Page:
German pharma's hopes and fears - Pharmaceutical Technology

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German pharma's hopes and fears
Despite being a historically strong performer in the pharmaceutical arena, Germany is now underperforming compared with the growth of other European markets. Are government cost-containment policies to blame or have German pharmaceutical companies themselves contributed to the decline?


Pharmaceutical Technology Europe
Volume 22, Issue 6

New pressures

The government has targeted spending on pharmaceuticals as a means of controlling rising healthcare costs, but companies have argued that this is unfair since the increases are linked to providing citizens with better treatment options. In 2008, pharmaceutical expenses for the statutory health insurance increased by nearly 8%.8 In total, overall expenses for medicines, including vaccines, were predicted to reach €30.5 billion in 2009.8 These calculations were based on a study called the Pharmaceutical Atlas (Arzneimittel-Atlas), which differentiates between different therapeutic indications. The author of the study explained that the additional expenses tied in well with the political goal of providing preventative therapy for citizens; for example, the increased use of vaccines in 2009 was estimated to contribute €490 million in medical spending.8 Similarly, the cost of medicines to manage the complications of chronic conditions also had a heavy impact on spending in 2009. Analyses showed that hypertension accounted for spending increases of €310 million; diabetes for increases of €60 million; immunological disorders for increases of €200 million; and osteoporosis for increases of €60 million. Separately, spending on out-patient treatment for cancer was estimated to increase by €320 million for 2009.8 In light of the study, the VFA criticised what it perceived as the government's rigid approach to healthcare, arguing that increased spending was necessary for therapeutic progress.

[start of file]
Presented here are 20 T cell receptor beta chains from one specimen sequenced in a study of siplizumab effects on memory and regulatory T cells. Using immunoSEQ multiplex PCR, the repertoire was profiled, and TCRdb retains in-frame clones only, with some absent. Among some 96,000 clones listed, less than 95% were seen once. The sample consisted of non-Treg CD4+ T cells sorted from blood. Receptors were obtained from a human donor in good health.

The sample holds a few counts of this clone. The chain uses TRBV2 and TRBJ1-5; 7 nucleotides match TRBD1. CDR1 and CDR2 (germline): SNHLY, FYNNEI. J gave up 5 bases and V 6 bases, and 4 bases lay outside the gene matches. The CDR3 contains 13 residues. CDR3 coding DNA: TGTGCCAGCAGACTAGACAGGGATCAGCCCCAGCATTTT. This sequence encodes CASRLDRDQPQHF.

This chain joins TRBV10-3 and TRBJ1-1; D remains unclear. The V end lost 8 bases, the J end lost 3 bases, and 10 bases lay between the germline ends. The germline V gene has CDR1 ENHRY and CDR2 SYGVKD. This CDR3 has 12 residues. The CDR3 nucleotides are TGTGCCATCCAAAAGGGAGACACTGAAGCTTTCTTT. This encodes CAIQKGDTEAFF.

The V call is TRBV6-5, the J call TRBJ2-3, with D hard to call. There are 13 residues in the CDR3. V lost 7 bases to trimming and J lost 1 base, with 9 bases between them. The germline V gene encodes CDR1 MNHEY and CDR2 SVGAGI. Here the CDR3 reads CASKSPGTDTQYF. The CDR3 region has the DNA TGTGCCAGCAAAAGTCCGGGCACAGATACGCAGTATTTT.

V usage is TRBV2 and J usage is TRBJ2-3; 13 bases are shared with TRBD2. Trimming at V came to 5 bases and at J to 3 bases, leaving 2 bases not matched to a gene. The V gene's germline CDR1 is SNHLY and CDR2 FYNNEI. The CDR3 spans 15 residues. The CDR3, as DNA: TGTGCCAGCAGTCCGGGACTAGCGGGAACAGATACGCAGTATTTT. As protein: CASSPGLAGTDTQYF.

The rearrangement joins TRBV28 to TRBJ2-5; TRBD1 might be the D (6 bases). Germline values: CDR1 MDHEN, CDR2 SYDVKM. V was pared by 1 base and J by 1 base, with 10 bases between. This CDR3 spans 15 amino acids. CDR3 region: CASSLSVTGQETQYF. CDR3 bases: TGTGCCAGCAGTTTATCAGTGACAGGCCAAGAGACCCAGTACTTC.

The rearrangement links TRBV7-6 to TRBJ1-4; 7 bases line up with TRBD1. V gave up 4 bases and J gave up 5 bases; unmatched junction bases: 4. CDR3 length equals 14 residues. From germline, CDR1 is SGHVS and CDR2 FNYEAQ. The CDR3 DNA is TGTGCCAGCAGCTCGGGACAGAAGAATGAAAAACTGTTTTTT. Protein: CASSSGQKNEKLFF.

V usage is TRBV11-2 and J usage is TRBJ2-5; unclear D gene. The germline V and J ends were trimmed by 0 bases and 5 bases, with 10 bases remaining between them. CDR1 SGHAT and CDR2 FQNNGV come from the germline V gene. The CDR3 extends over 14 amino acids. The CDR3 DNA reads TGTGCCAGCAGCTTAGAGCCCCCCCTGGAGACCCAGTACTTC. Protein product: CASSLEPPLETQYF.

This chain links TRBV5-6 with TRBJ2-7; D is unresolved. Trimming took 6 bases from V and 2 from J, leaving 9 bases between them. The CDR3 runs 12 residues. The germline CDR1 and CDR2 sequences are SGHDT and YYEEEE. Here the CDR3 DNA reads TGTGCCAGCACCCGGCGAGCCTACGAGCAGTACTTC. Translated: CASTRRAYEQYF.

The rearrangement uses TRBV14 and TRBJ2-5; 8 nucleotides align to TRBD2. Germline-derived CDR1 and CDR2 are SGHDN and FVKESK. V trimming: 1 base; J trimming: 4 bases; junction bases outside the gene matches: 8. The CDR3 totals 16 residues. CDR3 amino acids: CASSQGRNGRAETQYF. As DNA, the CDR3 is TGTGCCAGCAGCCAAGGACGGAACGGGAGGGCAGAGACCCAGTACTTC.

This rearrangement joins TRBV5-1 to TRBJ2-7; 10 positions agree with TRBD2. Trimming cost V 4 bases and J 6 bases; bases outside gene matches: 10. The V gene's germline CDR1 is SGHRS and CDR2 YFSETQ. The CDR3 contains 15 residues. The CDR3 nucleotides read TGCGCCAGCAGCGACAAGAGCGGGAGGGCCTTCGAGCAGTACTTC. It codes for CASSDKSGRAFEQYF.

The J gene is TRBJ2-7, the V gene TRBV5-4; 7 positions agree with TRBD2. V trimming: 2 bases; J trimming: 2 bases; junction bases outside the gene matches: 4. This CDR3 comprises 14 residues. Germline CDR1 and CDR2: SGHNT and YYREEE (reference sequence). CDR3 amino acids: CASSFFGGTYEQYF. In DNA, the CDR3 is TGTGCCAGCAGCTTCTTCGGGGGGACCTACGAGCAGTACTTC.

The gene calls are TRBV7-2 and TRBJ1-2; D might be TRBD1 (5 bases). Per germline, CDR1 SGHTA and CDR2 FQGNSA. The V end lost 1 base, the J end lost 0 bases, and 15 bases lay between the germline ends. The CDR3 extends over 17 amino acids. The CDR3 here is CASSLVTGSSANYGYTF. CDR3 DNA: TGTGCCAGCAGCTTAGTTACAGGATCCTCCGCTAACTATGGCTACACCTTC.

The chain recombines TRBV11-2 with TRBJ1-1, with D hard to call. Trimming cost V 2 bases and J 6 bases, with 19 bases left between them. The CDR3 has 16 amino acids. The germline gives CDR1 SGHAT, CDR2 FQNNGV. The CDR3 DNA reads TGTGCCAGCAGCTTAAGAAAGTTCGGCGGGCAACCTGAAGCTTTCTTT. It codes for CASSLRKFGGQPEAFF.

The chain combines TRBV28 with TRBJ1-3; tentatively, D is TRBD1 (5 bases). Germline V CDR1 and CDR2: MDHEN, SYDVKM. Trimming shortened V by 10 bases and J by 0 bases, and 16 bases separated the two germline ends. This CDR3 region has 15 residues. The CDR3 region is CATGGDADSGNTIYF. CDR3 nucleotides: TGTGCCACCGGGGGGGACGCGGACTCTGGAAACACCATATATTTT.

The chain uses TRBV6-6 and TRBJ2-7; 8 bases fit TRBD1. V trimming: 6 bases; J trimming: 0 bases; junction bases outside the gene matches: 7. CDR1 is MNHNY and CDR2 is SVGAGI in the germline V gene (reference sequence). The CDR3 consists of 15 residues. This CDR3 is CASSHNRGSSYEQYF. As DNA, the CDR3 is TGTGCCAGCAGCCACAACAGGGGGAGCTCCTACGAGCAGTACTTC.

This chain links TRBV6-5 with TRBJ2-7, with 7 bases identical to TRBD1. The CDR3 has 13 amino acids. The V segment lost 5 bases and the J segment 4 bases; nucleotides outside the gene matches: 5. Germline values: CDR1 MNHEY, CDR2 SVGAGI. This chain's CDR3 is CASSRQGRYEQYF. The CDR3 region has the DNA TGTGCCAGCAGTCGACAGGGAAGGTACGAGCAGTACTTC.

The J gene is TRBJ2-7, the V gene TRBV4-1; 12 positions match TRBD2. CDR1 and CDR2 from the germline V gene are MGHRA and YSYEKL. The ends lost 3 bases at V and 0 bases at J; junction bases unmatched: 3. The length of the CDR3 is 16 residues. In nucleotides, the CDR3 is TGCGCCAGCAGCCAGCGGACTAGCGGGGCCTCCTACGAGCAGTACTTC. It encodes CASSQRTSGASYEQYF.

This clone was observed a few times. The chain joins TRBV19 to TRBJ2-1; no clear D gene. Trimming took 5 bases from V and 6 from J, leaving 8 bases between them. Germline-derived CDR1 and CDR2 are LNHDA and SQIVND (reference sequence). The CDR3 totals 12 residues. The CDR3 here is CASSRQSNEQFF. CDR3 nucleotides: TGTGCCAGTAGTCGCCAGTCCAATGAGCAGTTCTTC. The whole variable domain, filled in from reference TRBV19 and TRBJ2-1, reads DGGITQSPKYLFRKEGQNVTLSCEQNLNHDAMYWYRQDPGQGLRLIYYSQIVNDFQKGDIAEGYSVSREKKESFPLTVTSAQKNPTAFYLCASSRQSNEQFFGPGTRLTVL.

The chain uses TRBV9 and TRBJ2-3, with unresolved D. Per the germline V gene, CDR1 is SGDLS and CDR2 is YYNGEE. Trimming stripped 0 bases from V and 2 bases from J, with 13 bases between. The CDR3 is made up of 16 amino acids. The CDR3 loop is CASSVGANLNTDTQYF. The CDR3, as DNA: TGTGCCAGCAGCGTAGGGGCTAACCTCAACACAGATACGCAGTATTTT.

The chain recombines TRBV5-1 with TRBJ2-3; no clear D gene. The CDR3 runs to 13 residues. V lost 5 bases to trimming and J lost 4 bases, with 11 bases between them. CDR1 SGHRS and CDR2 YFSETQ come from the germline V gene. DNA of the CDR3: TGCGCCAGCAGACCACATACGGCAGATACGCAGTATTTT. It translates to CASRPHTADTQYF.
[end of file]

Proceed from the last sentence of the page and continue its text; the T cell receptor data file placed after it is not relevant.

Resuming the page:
Officially, pharmaceutical pricing is unregulated in Germany, but the authorities exert influence over prices through a reference system. Cost containment has been a growing feature of the German market since 2004, with the government's Agenda 2010 platform having the goal of reducing healthcare costs by €20 billion.9 A concern for pharmaceutical companies is that the German health minister, Philipp Rösler, has signalled his intention to change the pricing system in the country further.10 He has stated that drug prices are still too high and that companies will have no choice but to negotiate more favourable prices directly with the country's health insurers. They will also have to submit, at launch, a study demonstrating their drug's benefit to patients. According to media reports the changes are set to be introduced by the end of 2010. The Minister believes that such measures could save the healthcare system approximately €2 billion a year. Even though the move is unpopular with the pharmaceutical industry, market observers expect companies to comply because the alternative is the government imposition of pricing ceilings.

Glimmers of hope